According to Russian state news agency TASS, Russia has produced its initial batch of nuclear-capable torpedoes, known as Poseidon, that are said to have the potential to create radioactive ocean swells and huge nuclear tsunamis capable of destroying coastal cities in the U.S. or its allies.

These torpedoes are expected to be delivered to the special-purpose nuclear-powered submarine Belgorod.

A pro-Vladimir Putin TV host, Dmitry Kiselyov, said in May last year that these torpedoes would be capable of causing a 500-meter [1,640 feet] high tidal wave of radioactive seawater, and that they could “plunge Britain into the depths of the sea”.

If Poseidon can indeed trigger enormous radioactive tsunamis, the torpedoes could have a huge impact on marine life, as well as human life.

“There is no nuclear weapon technology that doesn’t pose a risk to human and ecological health,” Danielle Endres, an environmental communication professor at the University of Utah, told Newsweek.

“In terms of the impacts of nuclear weapons in the ocean, the U.S. actually did a series of nuclear tests at Bikini Atoll, some of which were underwater tests. For example, the Baker test in 1946 involved exploding a nuclear bomb beneath the water surface in a lagoon that created a huge crater in the reef that destroyed ecological life and resulted in a tsunami that either sunk or contaminated the test ships in the vicinity.”

“Of course, the Poseidon torpedo is not the same as the bomb in the Baker test, so we can’t say that the consequences would be the same. But we know from our own government’s testing of nuclear weapons underground that there can be major consequences for marine and human life. Collectively, the nuclear tests conducted in and around Bikini Atoll have had long term health and environmental impacts.”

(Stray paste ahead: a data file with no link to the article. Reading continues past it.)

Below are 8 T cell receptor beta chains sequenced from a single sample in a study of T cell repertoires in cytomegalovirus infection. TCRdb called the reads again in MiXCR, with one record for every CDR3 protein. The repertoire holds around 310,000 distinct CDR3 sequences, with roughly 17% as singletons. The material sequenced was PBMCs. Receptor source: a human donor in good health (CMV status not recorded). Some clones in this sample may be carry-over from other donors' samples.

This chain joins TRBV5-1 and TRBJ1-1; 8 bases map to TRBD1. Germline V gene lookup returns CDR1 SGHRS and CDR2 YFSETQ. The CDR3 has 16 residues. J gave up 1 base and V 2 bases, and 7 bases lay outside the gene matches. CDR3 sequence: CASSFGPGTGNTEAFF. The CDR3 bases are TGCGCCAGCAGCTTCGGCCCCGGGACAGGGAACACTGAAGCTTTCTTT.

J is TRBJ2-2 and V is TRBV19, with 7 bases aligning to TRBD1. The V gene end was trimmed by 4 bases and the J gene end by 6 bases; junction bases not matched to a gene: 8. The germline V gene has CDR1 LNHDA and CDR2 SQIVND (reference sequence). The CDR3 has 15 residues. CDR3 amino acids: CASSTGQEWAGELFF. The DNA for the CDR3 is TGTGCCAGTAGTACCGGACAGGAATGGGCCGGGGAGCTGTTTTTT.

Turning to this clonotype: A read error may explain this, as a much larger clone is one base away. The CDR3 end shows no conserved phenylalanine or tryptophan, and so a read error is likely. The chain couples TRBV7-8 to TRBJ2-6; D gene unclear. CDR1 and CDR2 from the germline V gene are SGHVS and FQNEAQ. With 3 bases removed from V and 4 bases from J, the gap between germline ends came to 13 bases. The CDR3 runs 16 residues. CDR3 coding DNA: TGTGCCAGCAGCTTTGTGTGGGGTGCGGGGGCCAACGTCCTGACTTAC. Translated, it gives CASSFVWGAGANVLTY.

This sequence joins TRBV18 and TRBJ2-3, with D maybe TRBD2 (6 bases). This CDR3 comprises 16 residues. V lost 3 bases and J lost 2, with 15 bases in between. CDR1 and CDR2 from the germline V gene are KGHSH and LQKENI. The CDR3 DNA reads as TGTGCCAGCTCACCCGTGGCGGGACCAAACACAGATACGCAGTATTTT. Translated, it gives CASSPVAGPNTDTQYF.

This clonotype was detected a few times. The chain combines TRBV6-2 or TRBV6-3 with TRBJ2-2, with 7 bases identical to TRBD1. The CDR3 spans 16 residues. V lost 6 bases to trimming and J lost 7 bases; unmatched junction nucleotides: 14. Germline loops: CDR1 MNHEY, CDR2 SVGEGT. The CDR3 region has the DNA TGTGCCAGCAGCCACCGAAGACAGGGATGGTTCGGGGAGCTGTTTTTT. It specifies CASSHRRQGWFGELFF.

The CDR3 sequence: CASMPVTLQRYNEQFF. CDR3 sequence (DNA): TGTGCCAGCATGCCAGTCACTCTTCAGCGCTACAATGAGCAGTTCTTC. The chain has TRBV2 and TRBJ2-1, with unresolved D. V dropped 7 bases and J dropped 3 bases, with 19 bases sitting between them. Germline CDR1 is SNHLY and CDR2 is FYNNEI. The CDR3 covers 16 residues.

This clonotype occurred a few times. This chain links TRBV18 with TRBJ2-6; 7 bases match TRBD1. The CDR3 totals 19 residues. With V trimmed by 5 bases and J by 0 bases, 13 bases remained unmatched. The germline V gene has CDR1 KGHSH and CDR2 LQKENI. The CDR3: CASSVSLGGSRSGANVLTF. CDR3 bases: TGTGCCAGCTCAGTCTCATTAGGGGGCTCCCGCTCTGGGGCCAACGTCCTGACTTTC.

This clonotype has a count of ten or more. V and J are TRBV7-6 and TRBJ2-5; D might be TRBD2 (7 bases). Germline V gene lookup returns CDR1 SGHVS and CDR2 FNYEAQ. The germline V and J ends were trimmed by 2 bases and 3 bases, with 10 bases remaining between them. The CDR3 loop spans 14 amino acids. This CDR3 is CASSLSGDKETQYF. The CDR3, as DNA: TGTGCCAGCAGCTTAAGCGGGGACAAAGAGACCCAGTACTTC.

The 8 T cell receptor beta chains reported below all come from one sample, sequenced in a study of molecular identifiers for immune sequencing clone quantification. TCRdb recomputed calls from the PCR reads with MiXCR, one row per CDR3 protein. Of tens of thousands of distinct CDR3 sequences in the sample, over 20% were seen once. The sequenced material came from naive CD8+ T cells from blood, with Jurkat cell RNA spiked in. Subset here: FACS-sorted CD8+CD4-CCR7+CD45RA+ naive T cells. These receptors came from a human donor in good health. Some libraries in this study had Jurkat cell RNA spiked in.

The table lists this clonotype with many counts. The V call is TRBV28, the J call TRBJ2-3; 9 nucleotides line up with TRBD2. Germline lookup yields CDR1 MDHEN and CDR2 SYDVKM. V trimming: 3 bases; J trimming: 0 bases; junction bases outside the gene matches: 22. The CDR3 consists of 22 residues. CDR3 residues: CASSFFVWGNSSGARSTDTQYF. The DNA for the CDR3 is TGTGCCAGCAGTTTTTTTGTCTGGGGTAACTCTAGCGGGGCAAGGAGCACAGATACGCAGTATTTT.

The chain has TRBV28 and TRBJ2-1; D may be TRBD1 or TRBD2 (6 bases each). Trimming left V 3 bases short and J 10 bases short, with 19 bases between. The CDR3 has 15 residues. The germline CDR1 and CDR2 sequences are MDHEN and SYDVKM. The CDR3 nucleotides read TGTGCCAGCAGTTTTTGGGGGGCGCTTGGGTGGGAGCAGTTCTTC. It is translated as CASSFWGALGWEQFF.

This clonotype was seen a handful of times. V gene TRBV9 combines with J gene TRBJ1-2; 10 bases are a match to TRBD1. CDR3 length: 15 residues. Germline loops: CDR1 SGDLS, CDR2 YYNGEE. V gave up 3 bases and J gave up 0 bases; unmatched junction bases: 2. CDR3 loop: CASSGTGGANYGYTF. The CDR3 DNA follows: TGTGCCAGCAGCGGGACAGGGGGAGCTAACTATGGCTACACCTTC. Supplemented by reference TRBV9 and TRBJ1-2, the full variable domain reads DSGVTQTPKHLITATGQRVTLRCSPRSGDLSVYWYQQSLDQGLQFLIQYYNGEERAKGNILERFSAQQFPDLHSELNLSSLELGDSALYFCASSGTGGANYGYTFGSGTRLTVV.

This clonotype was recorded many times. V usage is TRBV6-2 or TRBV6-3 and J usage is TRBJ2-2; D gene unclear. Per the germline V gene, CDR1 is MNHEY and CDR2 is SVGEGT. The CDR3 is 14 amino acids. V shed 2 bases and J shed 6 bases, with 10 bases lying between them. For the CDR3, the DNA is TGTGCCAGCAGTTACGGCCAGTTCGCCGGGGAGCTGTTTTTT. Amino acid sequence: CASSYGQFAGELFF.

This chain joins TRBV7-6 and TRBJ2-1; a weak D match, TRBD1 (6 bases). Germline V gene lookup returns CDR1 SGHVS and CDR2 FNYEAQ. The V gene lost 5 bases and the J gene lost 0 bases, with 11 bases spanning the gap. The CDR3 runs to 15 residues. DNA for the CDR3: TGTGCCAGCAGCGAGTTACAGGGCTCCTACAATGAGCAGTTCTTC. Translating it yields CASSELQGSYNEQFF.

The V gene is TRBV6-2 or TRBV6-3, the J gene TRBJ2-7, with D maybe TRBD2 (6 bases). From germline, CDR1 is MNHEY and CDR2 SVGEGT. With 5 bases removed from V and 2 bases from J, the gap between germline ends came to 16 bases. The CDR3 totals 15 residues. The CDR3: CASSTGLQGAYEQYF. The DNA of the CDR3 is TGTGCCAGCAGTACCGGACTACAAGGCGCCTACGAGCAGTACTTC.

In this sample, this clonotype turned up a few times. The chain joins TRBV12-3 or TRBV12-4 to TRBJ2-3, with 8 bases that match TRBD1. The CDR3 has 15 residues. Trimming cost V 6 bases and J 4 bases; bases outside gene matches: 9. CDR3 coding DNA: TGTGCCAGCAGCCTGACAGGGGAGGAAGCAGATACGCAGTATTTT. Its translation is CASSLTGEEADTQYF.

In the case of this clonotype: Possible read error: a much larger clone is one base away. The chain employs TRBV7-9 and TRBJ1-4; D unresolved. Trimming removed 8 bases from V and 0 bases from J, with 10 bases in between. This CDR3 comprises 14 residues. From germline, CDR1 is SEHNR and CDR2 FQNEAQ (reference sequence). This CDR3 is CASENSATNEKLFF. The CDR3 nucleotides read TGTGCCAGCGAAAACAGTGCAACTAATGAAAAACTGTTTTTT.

The potential impact of the Poseidon nuclear-capable torpedoes on wildlife and ecosystems is significant. Previous studies have shown that radioactive fallout can have a detrimental effect on animals living in the area. For example, following the Chernobyl disaster, birds and mammals were found to have cataracts in their eyes and smaller brains, and many birds had malformed sperm, with nearly 40% of male birds being completely sterile in the most radioactive areas.

Furthermore, the explosion of a bomb would also have major effects on ecosystems. For example, seabed invertebrates have been found to be significantly affected by natural tsunamis, while on land, tsunamis can uproot trees, destroy bird nesting sites, cause land animals to drown, and wash pollution back into the sea, potentially poisoning a range of marine life.

It’s worth noting that if deployed, the Poseidon torpedoes would likely be less destructive to human life than a land-based nuclear bomb due to the differences between the atmosphere and the ocean in terms of fallout. Additionally, Poseidon can also be fitted with a conventional warhead. According to a Congressional Research Service report from last year, the system may not be deployed until 2027.